• Well, first of all, our life has to be changed, which gets back to the letting go of anything that gets between us and Jesus. 
  • Secondly, we really do have to surrender to our Creator the illusion of control over our life. 
  • Finally, we have to pay attention, work the marks of discipleship, and take seriously Jesus’ words and instructions. 

Remember that old song that says “and they’ll know we are Christians by our love, by our love; yes, they’ll know we are Christians by our love”? Yes, loving God and neighbor is one of the simplest admonitions, but also one of the hardest instructions to live out. We’ve seen just how difficult that is in the recent actions of some of our neighbors and elected representatives.

We can do better. We must do better. We must listen and learn. We must name that which runs counter to the gospel. And my friends, we must do better by Black, indigenous, and people of color. Our silence speaks volumes in the face of our siblings’ pain. We must see that no child goes to bed hungry and that the justice system is just for all. Such actions make love visible in the name of Christ, and it’s going to take a whole lot of love to bridge the divides in our nation and world.

And still Jesus calls: “Follow me.” How will you answer the call?

Our calling is always to Come and See. We do not ponder anybody at a distance. I often say if you only hang around with people like yourself, you become arrogant and ignorant. We go to others, to those not really expecting us. And we find both Jesus and ourselves there. A rich donor was visiting Calcutta and met Mother Teresa. She pulled out her checkbook and said “How can I help you in your work?” Mother Teresa pressed the checkbook back into the woman’s purse, took her by the hand and said, “Come and see.” She led the woman into an impoverished barrio, and found a hungry, frail child. “Care for her.” The woman took the child in her lap, wiped her brow, and fed her. Transformative. Mother Teresa was right when she said “When we care for a child, we are caring for Jesus. When we love the unloved, we are loving Jesus.”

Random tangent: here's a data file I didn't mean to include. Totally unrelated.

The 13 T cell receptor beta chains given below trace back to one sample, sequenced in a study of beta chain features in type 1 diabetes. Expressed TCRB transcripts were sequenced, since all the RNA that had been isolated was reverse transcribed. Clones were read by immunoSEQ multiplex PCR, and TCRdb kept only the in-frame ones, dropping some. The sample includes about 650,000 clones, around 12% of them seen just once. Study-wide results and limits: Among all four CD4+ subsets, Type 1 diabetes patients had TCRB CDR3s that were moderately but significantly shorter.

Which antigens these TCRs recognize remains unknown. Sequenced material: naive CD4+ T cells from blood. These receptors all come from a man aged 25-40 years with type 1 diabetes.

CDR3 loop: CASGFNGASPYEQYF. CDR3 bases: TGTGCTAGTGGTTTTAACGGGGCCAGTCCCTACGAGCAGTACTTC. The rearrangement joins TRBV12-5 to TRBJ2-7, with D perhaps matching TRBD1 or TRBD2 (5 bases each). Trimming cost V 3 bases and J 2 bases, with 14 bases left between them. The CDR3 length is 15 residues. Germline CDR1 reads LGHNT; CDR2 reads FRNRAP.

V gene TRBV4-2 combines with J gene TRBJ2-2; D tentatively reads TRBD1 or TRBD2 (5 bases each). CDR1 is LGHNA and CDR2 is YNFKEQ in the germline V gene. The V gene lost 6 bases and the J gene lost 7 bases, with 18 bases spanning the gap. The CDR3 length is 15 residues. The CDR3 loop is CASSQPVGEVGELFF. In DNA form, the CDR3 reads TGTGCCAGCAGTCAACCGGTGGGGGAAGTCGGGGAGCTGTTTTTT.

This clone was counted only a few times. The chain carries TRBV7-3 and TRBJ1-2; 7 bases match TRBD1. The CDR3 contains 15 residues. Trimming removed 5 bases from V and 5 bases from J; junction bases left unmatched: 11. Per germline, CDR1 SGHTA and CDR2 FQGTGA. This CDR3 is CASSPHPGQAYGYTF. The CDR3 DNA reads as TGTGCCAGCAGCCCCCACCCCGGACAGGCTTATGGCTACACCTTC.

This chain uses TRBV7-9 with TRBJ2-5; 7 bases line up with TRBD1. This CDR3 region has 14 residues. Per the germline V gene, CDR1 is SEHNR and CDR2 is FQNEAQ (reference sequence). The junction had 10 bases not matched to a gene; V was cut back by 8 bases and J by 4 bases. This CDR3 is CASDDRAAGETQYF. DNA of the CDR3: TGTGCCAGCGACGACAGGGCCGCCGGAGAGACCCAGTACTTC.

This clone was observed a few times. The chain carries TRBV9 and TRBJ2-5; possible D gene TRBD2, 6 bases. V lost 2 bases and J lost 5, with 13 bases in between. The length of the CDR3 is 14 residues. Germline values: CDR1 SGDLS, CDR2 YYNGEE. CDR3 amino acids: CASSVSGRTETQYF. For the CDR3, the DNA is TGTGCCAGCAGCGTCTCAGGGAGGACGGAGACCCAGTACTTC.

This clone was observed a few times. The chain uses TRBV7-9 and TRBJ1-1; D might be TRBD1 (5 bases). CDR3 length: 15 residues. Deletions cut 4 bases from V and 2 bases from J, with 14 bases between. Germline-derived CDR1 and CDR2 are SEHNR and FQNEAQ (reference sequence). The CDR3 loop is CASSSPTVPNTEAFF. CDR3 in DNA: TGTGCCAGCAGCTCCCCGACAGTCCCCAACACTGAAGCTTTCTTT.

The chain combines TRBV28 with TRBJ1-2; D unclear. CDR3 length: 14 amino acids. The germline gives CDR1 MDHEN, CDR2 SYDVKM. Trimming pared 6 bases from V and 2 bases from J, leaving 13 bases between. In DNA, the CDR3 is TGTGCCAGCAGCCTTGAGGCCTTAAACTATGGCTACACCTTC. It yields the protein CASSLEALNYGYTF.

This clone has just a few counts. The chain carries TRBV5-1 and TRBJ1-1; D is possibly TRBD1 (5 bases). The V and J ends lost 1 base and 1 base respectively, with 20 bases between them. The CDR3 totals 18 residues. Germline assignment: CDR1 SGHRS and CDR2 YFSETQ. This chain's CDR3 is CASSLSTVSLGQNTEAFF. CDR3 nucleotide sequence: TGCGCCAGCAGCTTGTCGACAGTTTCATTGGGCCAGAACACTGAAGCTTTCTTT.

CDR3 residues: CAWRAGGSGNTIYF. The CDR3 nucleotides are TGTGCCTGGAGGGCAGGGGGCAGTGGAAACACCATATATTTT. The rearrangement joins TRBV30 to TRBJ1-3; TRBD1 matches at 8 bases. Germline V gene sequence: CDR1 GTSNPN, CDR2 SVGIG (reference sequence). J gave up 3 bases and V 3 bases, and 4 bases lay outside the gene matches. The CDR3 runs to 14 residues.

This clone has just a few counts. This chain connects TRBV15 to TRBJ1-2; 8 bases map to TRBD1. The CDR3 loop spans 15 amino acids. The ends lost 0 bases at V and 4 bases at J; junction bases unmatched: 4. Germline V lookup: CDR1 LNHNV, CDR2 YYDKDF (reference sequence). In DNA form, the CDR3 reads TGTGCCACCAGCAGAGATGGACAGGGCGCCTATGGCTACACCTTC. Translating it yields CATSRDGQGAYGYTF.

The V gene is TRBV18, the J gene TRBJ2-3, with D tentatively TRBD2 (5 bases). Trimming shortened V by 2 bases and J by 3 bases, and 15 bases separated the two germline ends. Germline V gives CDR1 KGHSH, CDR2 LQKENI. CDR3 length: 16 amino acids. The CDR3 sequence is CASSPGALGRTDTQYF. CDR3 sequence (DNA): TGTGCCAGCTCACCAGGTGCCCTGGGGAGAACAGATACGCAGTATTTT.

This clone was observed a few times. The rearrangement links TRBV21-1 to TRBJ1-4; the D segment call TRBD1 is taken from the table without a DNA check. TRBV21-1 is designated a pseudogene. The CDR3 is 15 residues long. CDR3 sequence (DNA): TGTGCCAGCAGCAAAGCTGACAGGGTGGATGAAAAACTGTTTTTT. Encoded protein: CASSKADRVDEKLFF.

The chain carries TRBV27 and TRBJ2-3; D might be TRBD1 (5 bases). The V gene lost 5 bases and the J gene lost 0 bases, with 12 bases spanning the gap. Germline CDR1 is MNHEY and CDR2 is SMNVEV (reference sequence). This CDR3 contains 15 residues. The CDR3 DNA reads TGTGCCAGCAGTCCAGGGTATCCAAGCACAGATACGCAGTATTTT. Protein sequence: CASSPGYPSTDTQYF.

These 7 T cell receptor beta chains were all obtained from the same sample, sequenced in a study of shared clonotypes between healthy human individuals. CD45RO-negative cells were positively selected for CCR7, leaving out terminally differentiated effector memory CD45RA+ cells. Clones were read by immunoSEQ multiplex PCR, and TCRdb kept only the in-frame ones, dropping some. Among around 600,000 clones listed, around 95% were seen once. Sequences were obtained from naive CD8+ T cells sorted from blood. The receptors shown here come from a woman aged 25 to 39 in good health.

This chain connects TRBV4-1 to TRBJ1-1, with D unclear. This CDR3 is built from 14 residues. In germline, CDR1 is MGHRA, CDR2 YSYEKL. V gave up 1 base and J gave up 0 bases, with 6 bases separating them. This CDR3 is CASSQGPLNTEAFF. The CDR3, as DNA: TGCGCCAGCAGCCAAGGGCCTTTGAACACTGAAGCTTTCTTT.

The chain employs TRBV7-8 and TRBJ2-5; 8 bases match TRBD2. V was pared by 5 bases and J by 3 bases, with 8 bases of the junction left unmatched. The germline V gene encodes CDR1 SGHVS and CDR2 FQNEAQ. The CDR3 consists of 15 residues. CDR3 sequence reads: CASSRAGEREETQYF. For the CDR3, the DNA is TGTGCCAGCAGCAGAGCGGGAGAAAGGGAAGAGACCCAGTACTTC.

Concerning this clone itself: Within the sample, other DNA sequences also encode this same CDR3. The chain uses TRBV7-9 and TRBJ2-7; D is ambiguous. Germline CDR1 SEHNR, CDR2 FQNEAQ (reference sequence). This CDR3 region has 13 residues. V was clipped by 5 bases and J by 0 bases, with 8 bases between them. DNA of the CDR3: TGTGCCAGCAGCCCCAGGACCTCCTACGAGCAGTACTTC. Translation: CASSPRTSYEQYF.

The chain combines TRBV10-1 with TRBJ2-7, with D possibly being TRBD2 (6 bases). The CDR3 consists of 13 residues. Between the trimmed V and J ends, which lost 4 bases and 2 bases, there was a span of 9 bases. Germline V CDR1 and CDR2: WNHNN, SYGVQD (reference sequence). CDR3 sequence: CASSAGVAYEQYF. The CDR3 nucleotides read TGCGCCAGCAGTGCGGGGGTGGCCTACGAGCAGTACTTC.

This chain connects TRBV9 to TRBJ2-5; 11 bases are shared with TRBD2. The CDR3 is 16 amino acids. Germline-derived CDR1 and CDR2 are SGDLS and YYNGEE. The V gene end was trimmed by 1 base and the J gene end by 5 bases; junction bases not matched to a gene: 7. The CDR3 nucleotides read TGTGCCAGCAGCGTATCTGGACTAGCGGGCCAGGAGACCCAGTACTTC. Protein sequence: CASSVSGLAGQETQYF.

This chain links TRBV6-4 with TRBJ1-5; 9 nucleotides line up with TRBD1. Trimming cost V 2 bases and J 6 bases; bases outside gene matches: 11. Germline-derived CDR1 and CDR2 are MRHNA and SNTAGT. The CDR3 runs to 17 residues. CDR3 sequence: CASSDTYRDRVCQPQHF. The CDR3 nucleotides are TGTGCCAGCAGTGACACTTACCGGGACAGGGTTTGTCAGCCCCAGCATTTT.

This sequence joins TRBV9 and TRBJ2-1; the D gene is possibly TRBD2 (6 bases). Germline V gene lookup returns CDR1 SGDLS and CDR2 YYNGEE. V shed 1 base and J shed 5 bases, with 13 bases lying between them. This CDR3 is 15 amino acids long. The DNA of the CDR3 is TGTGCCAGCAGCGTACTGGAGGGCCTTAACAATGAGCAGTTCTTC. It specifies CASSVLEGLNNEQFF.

Putting all this together for this morning has gotten me to thinking that one of the best feelings in the world is when you are found. Do you know what I mean? 

  • Maybe it’s the delight of the child playing hide and seek who, though having put some thought and effort into his or her hiding place, is nevertheless so very happy to be found. 
  • Or maybe it’s that time you were out for a hike and got lost and had absolutely no idea where you were, not even what direction you were going in, wondered how in the world you’d make it back to the main trail or road, and then you saw a trail marker. 
  • Or maybe it’s not a geographical lost-ness, but an emotional or existential sense of being out of place. A young adult lost to addiction who finds help, a friend lost to depression who finds a measure of solace in a new relationship, a parent lost to dementia who still lights up when you hit upon particular memories that tucked deep inside. 

Yes, there are few things that feel better than being found when you are lost.

Except, perhaps, when you are the one who finds someone who is lost…. even, and maybe especially, if they didn’t know they were lost in the first place.

There is, right now, a lot of lost-ness in our congregation, country, and world. And perhaps good reason for that is: pandemic, rampant injustice, intense division, a readiness to resort to violence to achieve dubious ends, a disregard not just for facts but verifiable reality. Yes, lots of lost-ness. And, truthfully, I find it frustrating, even maddening. Yet this passage also reminds me that God seems to have a heart for the lost, for the irresponsible, self-absorbed, and reckless younger-siblings and the rule-following, rigid, and self-righteous older ones alike. Which includes people I get mad at, and people who get mad at me, and it even includes me when I am lost, whether I know it or not.